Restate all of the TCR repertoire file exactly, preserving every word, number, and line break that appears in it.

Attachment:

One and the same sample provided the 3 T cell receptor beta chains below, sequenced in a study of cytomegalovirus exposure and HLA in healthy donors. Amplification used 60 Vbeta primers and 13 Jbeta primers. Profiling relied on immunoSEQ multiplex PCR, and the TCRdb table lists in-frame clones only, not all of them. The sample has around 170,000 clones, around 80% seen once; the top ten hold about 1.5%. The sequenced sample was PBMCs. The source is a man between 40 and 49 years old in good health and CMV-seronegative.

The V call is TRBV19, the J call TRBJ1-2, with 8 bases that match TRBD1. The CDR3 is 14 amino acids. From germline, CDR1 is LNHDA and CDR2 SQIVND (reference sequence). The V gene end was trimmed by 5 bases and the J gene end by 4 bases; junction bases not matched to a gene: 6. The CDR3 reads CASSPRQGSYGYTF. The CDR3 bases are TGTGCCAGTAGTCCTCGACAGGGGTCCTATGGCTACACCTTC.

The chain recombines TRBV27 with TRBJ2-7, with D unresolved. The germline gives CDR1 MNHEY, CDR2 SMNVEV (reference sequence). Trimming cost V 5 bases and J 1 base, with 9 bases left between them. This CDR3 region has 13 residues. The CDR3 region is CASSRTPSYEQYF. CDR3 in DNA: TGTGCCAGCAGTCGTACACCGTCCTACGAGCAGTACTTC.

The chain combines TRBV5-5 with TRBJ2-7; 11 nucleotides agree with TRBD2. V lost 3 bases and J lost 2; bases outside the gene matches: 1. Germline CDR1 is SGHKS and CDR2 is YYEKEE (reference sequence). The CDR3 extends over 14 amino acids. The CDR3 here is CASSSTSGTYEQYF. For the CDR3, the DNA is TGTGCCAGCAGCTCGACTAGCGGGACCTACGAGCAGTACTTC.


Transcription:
One and the same sample provided the 3 T cell receptor beta chains below, sequenced in a study of cytomegalovirus exposure and HLA in healthy donors. Amplification used 60 Vbeta primers and 13 Jbeta primers. Profiling relied on immunoSEQ multiplex PCR, and the TCRdb table lists in-frame clones only, not all of them. The sample has around 170,000 clones, around 80% seen once; the top ten hold about 1.5%. The sequenced sample was PBMCs. The source is a man between 40 and 49 years old in good health and CMV-seronegative.

The V call is TRBV19, the J call TRBJ1-2, with 8 bases that match TRBD1. The CDR3 is 14 amino acids. From germline, CDR1 is LNHDA and CDR2 SQIVND (reference sequence). The V gene end was trimmed by 5 bases and the J gene end by 4 bases; junction bases not matched to a gene: 6. The CDR3 reads CASSPRQGSYGYTF. The CDR3 bases are TGTGCCAGTAGTCCTCGACAGGGGTCCTATGGCTACACCTTC.

The chain recombines TRBV27 with TRBJ2-7, with D unresolved. The germline gives CDR1 MNHEY, CDR2 SMNVEV (reference sequence). Trimming cost V 5 bases and J 1 base, with 9 bases left between them. This CDR3 region has 13 residues. The CDR3 region is CASSRTPSYEQYF. CDR3 in DNA: TGTGCCAGCAGTCGTACACCGTCCTACGAGCAGTACTTC.

The chain combines TRBV5-5 with TRBJ2-7; 11 nucleotides agree with TRBD2. V lost 3 bases and J lost 2; bases outside the gene matches: 1. Germline CDR1 is SGHKS and CDR2 is YYEKEE (reference sequence). The CDR3 extends over 14 amino acids. The CDR3 here is CASSSTSGTYEQYF. For the CDR3, the DNA is TGTGCCAGCAGCTCGACTAGCGGGACCTACGAGCAGTACTTC.